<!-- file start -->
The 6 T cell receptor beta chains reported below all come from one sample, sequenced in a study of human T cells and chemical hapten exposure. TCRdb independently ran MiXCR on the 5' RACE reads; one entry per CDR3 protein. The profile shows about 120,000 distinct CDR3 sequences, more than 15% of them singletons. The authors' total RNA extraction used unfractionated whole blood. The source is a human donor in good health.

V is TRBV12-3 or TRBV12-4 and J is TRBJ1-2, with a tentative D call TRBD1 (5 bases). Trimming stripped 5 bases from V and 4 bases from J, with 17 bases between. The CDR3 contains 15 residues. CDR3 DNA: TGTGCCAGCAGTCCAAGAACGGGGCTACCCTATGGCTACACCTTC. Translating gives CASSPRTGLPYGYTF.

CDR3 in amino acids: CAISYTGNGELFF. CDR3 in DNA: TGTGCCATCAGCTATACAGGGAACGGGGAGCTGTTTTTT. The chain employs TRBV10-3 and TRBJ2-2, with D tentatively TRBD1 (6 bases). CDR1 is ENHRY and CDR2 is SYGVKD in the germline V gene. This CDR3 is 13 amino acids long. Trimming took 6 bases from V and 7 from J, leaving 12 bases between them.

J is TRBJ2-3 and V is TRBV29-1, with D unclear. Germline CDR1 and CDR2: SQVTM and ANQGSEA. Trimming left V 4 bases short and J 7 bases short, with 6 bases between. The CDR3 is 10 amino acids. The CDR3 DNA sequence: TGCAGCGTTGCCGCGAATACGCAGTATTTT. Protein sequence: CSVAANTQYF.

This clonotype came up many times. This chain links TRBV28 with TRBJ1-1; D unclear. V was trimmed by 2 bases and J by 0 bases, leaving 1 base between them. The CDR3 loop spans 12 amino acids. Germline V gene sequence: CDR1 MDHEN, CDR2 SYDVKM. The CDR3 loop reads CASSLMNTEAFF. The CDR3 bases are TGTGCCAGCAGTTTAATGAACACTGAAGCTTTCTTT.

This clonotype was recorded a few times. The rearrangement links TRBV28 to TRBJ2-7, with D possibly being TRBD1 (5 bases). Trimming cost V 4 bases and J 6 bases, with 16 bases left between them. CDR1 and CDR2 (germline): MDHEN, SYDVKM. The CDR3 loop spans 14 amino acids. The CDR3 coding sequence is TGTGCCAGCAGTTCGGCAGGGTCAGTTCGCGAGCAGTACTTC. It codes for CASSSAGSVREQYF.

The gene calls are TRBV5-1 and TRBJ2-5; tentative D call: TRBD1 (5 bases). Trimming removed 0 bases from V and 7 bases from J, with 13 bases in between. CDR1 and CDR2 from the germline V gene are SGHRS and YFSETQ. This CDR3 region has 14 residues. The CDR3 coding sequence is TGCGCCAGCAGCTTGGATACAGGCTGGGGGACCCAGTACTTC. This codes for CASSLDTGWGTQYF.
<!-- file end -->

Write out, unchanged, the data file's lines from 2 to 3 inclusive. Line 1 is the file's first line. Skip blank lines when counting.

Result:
V is TRBV12-3 or TRBV12-4 and J is TRBJ1-2, with a tentative D call TRBD1 (5 bases). Trimming stripped 5 bases from V and 4 bases from J, with 17 bases between. The CDR3 contains 15 residues. CDR3 DNA: TGTGCCAGCAGTCCAAGAACGGGGCTACCCTATGGCTACACCTTC. Translating gives CASSPRTGLPYGYTF.

CDR3 in amino acids: CAISYTGNGELFF. CDR3 in DNA: TGTGCCATCAGCTATACAGGGAACGGGGAGCTGTTTTTT. The chain employs TRBV10-3 and TRBJ2-2, with D tentatively TRBD1 (6 bases). CDR1 is ENHRY and CDR2 is SYGVKD in the germline V gene. This CDR3 is 13 amino acids long. Trimming took 6 bases from V and 7 from J, leaving 12 bases between them.